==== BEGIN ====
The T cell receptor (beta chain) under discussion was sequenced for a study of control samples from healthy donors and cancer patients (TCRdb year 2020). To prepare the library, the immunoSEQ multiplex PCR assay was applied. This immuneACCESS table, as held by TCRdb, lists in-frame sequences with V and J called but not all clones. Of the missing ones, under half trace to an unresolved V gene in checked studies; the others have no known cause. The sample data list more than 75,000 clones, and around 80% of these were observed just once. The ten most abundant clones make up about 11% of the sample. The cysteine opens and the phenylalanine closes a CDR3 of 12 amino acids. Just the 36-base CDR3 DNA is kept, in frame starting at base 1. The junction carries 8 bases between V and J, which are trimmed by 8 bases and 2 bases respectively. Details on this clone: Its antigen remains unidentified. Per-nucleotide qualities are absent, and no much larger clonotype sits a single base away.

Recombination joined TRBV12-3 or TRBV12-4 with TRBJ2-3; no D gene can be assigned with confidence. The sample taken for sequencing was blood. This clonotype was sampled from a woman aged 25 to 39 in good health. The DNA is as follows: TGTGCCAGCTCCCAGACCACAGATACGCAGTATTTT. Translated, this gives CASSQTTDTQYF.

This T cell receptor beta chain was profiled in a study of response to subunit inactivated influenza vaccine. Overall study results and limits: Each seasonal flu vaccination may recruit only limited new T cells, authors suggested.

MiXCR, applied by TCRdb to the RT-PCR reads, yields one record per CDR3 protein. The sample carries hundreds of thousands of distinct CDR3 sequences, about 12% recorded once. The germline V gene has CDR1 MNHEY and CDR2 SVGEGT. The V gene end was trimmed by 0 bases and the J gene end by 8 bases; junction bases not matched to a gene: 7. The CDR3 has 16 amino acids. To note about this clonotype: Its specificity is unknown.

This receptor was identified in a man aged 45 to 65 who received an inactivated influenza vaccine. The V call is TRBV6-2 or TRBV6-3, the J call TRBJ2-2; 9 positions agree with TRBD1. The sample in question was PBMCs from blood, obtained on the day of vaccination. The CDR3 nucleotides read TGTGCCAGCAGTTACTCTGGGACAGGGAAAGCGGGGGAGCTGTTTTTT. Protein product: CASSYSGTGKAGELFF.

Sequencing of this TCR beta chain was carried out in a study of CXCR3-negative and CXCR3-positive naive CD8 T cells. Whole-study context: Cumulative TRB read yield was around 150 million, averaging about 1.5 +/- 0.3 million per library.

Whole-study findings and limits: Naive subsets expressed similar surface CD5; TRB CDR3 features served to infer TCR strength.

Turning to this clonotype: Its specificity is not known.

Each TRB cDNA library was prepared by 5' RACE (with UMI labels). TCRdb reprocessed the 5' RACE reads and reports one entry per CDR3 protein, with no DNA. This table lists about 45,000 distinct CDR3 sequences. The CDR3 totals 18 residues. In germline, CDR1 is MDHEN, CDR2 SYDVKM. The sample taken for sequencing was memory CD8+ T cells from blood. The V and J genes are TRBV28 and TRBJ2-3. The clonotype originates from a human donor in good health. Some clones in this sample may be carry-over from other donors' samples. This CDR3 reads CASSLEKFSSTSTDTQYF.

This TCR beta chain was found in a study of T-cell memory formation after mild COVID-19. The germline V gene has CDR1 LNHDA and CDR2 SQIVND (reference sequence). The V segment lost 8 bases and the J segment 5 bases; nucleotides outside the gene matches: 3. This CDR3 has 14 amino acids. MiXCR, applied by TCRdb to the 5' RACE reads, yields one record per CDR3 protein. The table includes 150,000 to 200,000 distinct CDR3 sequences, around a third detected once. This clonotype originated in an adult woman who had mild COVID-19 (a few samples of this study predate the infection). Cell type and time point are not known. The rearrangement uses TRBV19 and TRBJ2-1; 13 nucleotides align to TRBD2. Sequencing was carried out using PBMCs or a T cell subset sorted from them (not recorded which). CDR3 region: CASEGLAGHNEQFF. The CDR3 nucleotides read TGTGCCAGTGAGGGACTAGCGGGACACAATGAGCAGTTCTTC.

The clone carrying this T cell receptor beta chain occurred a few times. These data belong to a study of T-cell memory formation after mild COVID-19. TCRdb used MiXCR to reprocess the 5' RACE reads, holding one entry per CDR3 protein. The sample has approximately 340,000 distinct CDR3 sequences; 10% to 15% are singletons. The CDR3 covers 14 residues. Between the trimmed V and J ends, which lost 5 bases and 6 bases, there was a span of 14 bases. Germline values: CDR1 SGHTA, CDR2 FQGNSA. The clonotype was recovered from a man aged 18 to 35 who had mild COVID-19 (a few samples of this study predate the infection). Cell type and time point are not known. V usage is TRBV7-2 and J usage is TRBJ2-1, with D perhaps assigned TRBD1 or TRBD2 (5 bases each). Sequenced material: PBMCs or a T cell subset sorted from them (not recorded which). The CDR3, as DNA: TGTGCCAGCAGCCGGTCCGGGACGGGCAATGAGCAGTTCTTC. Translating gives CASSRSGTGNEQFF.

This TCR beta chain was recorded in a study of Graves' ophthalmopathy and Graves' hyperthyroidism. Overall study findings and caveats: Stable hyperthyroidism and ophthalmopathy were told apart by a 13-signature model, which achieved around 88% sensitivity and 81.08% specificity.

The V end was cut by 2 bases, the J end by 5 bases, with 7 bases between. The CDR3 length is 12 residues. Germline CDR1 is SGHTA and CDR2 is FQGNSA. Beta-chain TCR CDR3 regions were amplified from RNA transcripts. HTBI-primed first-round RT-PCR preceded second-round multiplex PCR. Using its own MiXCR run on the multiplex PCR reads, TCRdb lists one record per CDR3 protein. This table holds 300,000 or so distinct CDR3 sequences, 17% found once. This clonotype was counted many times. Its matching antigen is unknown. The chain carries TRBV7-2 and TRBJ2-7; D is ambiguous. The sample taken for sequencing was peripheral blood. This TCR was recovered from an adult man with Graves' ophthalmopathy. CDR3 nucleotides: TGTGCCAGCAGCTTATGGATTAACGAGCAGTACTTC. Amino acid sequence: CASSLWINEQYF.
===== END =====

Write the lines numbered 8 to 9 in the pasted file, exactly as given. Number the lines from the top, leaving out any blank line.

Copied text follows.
Turning to this clonotype: Its specificity is not known.

Each TRB cDNA library was prepared by 5' RACE (with UMI labels). TCRdb reprocessed the 5' RACE reads and reports one entry per CDR3 protein, with no DNA. This table lists about 45,000 distinct CDR3 sequences. The CDR3 totals 18 residues. In germline, CDR1 is MDHEN, CDR2 SYDVKM. The sample taken for sequencing was memory CD8+ T cells from blood. The V and J genes are TRBV28 and TRBJ2-3. The clonotype originates from a human donor in good health. Some clones in this sample may be carry-over from other donors' samples. This CDR3 reads CASSLEKFSSTSTDTQYF.